The holiday season is fun for the whole family, but when you’ve got a pup in that loving circle, you’ll need to take extra precautions so that they enjoy the festivities as much as you do!
Here are some tips to make the holidays more dog-friendly.
1. Remember that pups are sensitive!
Pups have very strong senses. The scent of some food or treats is sure to be picked up by a dog, resulting in stolen bits he shouldn’t have eaten, so keep those out of the way! Loud music can also throw off a dog, especially since they can hear sounds much clearer than humans can. Try to avoid the banging drums and tooting trumpets and go for more calming festive music.
Also, meeting new people who communicate and act in ways your pup isn’t used to can be confusing and frightening. This may cause a usually well-behaved dog to act out or spend the day hidden in a corner. Try to let your pup stay in a quiet area during a party, and consider purchasing a Dog Appeasing Pheromone collar or diffuser to help sooth nerves!
2. Dressing up takes practice!
As much as you’d love to dress your pup in a Santa suit or a Christmas-themed outfit or costume, some dogs can feel stressed out due to being made to wear clothes, especially when they aren’t prepared.
To counter this problem, try getting your dog used to wearing the clothes for the big night in slow but steady increments. Leave the costume out for him to sniff, then let him wear it for a few seconds, then increase the amount of time he spends in it.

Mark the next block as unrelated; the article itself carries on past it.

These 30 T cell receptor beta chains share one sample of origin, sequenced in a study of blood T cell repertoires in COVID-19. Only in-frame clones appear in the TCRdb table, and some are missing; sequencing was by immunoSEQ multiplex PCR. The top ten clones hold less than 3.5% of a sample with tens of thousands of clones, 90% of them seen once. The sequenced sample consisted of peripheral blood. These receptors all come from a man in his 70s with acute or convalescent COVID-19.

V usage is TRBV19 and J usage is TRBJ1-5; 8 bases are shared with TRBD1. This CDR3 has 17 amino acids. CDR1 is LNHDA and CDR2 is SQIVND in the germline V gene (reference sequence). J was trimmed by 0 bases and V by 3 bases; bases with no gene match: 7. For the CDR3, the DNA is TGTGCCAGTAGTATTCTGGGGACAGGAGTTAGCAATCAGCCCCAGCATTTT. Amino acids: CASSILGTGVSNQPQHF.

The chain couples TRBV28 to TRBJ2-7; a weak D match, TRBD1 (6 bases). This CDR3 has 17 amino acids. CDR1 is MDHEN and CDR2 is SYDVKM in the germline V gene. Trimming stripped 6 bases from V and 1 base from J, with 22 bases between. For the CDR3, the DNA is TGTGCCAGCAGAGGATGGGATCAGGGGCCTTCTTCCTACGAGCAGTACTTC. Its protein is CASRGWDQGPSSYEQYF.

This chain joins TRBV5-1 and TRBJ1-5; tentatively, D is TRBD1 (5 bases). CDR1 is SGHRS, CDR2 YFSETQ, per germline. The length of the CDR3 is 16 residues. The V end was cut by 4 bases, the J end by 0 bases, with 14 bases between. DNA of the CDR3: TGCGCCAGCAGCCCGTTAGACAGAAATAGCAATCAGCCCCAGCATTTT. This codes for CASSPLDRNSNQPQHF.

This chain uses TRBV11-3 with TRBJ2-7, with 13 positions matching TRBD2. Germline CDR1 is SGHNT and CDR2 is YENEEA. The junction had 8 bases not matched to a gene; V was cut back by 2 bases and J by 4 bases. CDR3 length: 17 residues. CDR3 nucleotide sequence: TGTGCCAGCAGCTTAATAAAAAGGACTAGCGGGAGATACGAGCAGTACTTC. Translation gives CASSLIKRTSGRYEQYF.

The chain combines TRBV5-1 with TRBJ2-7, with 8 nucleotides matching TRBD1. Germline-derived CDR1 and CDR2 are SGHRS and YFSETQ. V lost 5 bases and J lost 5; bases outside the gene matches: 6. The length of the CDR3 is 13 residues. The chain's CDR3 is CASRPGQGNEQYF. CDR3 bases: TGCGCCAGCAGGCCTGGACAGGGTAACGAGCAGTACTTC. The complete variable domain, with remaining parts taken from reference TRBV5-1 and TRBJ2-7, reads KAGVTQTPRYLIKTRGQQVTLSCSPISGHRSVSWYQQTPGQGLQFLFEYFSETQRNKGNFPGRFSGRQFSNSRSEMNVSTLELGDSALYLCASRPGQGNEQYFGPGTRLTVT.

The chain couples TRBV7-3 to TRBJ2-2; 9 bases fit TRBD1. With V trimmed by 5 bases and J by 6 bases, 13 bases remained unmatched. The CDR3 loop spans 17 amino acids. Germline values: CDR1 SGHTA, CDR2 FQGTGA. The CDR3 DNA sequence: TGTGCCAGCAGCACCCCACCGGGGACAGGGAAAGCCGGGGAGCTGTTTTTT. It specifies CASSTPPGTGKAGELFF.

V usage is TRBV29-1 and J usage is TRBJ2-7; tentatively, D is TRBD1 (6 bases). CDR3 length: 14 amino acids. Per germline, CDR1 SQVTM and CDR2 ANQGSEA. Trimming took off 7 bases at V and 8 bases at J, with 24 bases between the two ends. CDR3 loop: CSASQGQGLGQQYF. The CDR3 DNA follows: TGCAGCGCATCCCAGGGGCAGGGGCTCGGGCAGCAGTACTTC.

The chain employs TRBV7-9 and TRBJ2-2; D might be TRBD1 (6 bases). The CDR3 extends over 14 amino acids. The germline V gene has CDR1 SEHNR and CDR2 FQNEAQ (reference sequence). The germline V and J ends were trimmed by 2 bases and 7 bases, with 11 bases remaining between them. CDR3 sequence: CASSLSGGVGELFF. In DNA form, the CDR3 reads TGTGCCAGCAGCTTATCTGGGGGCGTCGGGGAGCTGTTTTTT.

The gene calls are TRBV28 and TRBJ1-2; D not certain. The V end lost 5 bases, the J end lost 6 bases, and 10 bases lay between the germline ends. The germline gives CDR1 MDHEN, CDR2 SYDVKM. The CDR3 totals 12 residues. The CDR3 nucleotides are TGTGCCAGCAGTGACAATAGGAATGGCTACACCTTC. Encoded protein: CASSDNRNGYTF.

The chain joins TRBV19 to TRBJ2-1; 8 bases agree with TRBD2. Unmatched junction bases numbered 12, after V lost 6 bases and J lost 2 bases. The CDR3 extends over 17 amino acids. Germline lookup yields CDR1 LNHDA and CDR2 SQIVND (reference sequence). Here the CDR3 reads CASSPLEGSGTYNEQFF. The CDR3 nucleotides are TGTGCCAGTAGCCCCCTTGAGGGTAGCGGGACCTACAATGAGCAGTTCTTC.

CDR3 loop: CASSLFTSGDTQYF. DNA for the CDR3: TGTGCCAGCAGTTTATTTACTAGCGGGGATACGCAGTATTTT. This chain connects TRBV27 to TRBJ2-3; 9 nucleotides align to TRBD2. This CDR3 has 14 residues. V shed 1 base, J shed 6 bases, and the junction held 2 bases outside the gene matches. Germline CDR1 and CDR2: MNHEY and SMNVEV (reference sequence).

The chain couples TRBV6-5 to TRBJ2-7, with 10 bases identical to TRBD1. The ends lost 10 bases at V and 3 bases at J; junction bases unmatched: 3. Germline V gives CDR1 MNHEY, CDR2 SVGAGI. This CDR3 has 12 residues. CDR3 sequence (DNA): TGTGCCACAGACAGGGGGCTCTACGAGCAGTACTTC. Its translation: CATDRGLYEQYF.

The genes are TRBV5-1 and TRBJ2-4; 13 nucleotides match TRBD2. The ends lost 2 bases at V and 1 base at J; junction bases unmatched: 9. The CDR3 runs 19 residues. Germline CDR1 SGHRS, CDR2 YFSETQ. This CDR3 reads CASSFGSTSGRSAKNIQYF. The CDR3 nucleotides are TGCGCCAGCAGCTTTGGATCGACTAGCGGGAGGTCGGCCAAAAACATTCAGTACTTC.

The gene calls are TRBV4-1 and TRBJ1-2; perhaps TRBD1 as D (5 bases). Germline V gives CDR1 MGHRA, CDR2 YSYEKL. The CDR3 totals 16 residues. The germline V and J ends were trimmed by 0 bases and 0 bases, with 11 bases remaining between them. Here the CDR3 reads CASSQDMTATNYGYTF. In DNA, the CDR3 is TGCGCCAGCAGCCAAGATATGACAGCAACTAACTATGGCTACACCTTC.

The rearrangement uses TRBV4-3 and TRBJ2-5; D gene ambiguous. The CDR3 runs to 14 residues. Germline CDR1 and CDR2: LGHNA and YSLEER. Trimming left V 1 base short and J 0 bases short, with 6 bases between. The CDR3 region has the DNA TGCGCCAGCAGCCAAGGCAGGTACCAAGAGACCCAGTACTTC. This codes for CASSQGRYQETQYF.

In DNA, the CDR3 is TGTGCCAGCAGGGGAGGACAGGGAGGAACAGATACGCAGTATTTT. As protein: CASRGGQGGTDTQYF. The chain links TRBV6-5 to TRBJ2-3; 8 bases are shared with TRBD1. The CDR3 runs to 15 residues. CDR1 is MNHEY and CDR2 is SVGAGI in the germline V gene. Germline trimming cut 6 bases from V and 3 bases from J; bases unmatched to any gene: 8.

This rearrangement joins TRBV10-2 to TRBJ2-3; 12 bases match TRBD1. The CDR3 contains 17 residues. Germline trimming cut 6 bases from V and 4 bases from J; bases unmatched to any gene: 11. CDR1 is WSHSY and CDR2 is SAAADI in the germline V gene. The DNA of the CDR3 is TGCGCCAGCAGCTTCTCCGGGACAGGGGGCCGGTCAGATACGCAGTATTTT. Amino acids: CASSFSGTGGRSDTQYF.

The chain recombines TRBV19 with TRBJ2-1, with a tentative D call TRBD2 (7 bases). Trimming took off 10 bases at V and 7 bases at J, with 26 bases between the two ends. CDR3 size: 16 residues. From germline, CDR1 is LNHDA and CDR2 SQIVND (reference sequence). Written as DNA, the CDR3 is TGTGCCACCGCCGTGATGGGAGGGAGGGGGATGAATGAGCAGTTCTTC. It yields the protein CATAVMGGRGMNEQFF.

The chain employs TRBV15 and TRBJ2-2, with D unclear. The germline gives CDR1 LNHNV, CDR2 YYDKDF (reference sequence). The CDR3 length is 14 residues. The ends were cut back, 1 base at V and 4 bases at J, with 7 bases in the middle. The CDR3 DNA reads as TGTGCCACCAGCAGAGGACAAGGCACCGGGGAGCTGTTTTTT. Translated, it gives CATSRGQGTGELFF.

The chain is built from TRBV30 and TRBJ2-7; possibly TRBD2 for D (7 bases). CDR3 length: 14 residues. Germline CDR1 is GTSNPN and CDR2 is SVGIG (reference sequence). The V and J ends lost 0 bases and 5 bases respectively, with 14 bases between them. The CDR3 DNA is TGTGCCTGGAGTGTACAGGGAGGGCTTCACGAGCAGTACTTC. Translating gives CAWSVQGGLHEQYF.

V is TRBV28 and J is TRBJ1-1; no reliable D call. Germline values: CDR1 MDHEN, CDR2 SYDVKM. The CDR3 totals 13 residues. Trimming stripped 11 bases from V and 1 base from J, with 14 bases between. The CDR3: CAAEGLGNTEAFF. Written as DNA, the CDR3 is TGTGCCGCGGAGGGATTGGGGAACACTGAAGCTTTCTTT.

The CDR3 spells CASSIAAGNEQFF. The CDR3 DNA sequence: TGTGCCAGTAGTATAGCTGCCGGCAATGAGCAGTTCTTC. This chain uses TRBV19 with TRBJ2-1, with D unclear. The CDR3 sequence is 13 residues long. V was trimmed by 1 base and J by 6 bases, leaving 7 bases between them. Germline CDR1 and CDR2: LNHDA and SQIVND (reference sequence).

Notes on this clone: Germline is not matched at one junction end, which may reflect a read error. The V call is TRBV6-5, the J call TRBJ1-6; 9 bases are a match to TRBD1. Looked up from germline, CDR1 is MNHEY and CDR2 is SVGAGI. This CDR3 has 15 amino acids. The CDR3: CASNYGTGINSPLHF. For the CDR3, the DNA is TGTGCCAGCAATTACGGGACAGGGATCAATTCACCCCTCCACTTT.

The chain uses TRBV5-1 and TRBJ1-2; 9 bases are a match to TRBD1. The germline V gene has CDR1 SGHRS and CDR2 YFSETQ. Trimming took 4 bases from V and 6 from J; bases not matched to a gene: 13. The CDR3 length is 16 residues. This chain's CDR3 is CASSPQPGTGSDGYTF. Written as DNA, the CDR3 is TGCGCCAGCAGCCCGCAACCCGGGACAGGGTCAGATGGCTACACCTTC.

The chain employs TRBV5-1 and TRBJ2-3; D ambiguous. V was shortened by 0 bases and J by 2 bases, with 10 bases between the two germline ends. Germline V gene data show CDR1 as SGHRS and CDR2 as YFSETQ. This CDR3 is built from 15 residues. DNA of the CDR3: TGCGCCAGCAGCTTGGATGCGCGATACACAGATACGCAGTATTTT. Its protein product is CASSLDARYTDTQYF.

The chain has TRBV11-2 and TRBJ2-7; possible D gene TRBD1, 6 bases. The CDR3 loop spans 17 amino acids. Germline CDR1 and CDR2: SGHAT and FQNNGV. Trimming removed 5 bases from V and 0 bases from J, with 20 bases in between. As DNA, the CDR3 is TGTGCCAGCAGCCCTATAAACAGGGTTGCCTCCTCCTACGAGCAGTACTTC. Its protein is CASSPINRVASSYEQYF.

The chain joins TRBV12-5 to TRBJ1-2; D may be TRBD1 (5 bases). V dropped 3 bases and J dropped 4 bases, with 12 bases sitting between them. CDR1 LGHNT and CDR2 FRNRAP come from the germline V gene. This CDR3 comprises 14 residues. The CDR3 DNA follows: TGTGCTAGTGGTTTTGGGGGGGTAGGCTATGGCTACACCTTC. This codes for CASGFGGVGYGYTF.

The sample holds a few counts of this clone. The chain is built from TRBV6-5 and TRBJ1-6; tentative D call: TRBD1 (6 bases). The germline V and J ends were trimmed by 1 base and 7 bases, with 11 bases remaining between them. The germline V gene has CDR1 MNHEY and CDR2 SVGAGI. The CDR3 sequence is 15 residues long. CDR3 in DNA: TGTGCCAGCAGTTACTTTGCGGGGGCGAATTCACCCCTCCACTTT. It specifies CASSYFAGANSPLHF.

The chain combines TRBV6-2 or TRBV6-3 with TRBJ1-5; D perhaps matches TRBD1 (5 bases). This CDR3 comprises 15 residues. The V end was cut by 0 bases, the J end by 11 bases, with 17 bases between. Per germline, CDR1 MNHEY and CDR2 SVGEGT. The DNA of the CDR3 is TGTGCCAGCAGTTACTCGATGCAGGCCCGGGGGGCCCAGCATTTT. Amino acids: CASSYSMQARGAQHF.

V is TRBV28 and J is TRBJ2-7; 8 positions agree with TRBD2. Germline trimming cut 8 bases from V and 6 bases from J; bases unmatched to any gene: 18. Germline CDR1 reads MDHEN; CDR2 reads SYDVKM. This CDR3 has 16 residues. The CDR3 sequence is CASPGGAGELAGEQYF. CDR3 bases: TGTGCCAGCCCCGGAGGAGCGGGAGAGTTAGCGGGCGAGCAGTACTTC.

3. Not all festive food is for pups!
When your dog sees the turkey, stuffing, potatoes, and everything else on the dining room table, he might really beg hard for a taste and give you big puppy eyes. Don’t give in, though! A dog’s diet needs to be kept regular, and he should only have treats specially prepared to be healthy and safe for him.
You can also opt to add fruit or vegetable to your pup’s meals to make them special, or maybe give him a toy that can dispense his food when he plays with it so that he can have fun during dinner. But don’t give your pup too much to eat! He should not eat any more than he usually does.
4. Keep décor out of reach!
The big tree decorated with ornaments and the lovely presents you’ve set out under the tree can be interpreted by a pup as new toys for him to play with. But tinsel, lights, and edible ornaments and treats are all dangerous to a playful, wandering dog!
Make sure your pup is familiar with the command “leave it”, or put up a fence around your Christmas tree and presents. Make sure all electrical cords are out of reach, as well as festive plants like holly, mistletoe, and poinsettia, which are all toxic to dogs!
5. Have fun!
Now that you know how to keep your pup out of trouble, you can enjoy the festivities in peace. Season’s greetings to all, and do share this around for other pup parents!